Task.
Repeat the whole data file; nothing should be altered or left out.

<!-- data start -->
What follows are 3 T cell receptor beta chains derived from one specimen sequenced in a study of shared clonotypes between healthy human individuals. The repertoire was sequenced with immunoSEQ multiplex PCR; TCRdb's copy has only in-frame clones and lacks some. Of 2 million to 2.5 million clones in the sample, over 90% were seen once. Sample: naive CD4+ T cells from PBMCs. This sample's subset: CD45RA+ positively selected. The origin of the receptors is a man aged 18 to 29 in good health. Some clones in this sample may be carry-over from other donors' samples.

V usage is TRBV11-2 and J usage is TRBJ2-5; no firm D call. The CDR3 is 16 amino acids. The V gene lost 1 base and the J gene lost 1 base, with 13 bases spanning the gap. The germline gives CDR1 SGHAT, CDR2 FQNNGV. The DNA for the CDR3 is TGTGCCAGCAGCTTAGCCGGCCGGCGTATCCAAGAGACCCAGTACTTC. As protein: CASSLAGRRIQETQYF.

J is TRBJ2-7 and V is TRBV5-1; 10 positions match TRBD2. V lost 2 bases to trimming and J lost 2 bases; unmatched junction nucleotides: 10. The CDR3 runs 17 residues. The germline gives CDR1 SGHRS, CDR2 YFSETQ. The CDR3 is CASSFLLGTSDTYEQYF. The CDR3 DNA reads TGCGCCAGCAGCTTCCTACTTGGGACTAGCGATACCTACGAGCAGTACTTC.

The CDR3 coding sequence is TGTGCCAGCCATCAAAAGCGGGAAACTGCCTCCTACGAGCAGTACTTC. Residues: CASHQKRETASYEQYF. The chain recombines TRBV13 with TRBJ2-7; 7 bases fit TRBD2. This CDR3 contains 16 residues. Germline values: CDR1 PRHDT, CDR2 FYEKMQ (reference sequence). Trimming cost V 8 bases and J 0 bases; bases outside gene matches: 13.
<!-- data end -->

What follows are 3 T cell receptor beta chains derived from one specimen sequenced in a study of shared clonotypes between healthy human individuals. The repertoire was sequenced with immunoSEQ multiplex PCR; TCRdb's copy has only in-frame clones and lacks some. Of 2 million to 2.5 million clones in the sample, over 90% were seen once. Sample: naive CD4+ T cells from PBMCs. This sample's subset: CD45RA+ positively selected. The origin of the receptors is a man aged 18 to 29 in good health. Some clones in this sample may be carry-over from other donors' samples.

V usage is TRBV11-2 and J usage is TRBJ2-5; no firm D call. The CDR3 is 16 amino acids. The V gene lost 1 base and the J gene lost 1 base, with 13 bases spanning the gap. The germline gives CDR1 SGHAT, CDR2 FQNNGV. The DNA for the CDR3 is TGTGCCAGCAGCTTAGCCGGCCGGCGTATCCAAGAGACCCAGTACTTC. As protein: CASSLAGRRIQETQYF.

J is TRBJ2-7 and V is TRBV5-1; 10 positions match TRBD2. V lost 2 bases to trimming and J lost 2 bases; unmatched junction nucleotides: 10. The CDR3 runs 17 residues. The germline gives CDR1 SGHRS, CDR2 YFSETQ. The CDR3 is CASSFLLGTSDTYEQYF. The CDR3 DNA reads TGCGCCAGCAGCTTCCTACTTGGGACTAGCGATACCTACGAGCAGTACTTC.

The CDR3 coding sequence is TGTGCCAGCCATCAAAAGCGGGAAACTGCCTCCTACGAGCAGTACTTC. Residues: CASHQKRETASYEQYF. The chain recombines TRBV13 with TRBJ2-7; 7 bases fit TRBD2. This CDR3 contains 16 residues. Germline values: CDR1 PRHDT, CDR2 FYEKMQ (reference sequence). Trimming cost V 8 bases and J 0 bases; bases outside gene matches: 13.